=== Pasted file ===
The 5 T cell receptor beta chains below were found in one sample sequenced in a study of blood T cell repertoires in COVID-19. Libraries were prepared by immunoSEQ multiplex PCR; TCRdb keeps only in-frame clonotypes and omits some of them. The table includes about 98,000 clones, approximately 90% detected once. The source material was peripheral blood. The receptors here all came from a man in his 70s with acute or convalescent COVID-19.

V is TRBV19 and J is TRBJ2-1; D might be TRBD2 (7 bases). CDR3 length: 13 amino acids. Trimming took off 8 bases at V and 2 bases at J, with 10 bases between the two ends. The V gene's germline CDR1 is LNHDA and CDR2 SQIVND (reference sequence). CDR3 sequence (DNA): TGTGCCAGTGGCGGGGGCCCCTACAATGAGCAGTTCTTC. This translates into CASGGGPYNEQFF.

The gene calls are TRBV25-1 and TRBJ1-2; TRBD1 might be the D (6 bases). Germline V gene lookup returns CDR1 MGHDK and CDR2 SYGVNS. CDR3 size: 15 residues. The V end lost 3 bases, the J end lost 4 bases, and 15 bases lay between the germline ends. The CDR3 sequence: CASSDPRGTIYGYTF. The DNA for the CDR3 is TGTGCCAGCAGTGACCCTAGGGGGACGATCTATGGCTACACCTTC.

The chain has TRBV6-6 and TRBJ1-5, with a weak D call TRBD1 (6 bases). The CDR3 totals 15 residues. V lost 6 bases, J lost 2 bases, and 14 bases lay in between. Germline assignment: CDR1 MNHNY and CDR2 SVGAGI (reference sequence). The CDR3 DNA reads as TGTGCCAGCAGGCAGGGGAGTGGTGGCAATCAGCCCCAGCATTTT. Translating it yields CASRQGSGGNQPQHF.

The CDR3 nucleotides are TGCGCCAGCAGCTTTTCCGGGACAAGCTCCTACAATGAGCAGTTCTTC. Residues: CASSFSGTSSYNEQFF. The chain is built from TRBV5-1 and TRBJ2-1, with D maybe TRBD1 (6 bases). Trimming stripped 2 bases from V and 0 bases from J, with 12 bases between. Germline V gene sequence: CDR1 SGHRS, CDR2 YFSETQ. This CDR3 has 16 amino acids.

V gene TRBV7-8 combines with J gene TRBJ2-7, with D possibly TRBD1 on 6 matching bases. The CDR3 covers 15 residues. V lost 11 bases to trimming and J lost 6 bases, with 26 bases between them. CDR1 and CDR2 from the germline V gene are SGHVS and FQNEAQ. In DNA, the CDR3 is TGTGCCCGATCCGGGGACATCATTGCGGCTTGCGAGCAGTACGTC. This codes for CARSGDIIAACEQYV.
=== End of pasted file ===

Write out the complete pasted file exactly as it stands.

The 5 T cell receptor beta chains below were found in one sample sequenced in a study of blood T cell repertoires in COVID-19. Libraries were prepared by immunoSEQ multiplex PCR; TCRdb keeps only in-frame clonotypes and omits some of them. The table includes about 98,000 clones, approximately 90% detected once. The source material was peripheral blood. The receptors here all came from a man in his 70s with acute or convalescent COVID-19.

V is TRBV19 and J is TRBJ2-1; D might be TRBD2 (7 bases). CDR3 length: 13 amino acids. Trimming took off 8 bases at V and 2 bases at J, with 10 bases between the two ends. The V gene's germline CDR1 is LNHDA and CDR2 SQIVND (reference sequence). CDR3 sequence (DNA): TGTGCCAGTGGCGGGGGCCCCTACAATGAGCAGTTCTTC. This translates into CASGGGPYNEQFF.

The gene calls are TRBV25-1 and TRBJ1-2; TRBD1 might be the D (6 bases). Germline V gene lookup returns CDR1 MGHDK and CDR2 SYGVNS. CDR3 size: 15 residues. The V end lost 3 bases, the J end lost 4 bases, and 15 bases lay between the germline ends. The CDR3 sequence: CASSDPRGTIYGYTF. The DNA for the CDR3 is TGTGCCAGCAGTGACCCTAGGGGGACGATCTATGGCTACACCTTC.

The chain has TRBV6-6 and TRBJ1-5, with a weak D call TRBD1 (6 bases). The CDR3 totals 15 residues. V lost 6 bases, J lost 2 bases, and 14 bases lay in between. Germline assignment: CDR1 MNHNY and CDR2 SVGAGI (reference sequence). The CDR3 DNA reads as TGTGCCAGCAGGCAGGGGAGTGGTGGCAATCAGCCCCAGCATTTT. Translating it yields CASRQGSGGNQPQHF.

The CDR3 nucleotides are TGCGCCAGCAGCTTTTCCGGGACAAGCTCCTACAATGAGCAGTTCTTC. Residues: CASSFSGTSSYNEQFF. The chain is built from TRBV5-1 and TRBJ2-1, with D maybe TRBD1 (6 bases). Trimming stripped 2 bases from V and 0 bases from J, with 12 bases between. Germline V gene sequence: CDR1 SGHRS, CDR2 YFSETQ. This CDR3 has 16 amino acids.

V gene TRBV7-8 combines with J gene TRBJ2-7, with D possibly TRBD1 on 6 matching bases. The CDR3 covers 15 residues. V lost 11 bases to trimming and J lost 6 bases, with 26 bases between them. CDR1 and CDR2 from the germline V gene are SGHVS and FQNEAQ. In DNA, the CDR3 is TGTGCCCGATCCGGGGACATCATTGCGGCTTGCGAGCAGTACGTC. This codes for CARSGDIIAACEQYV.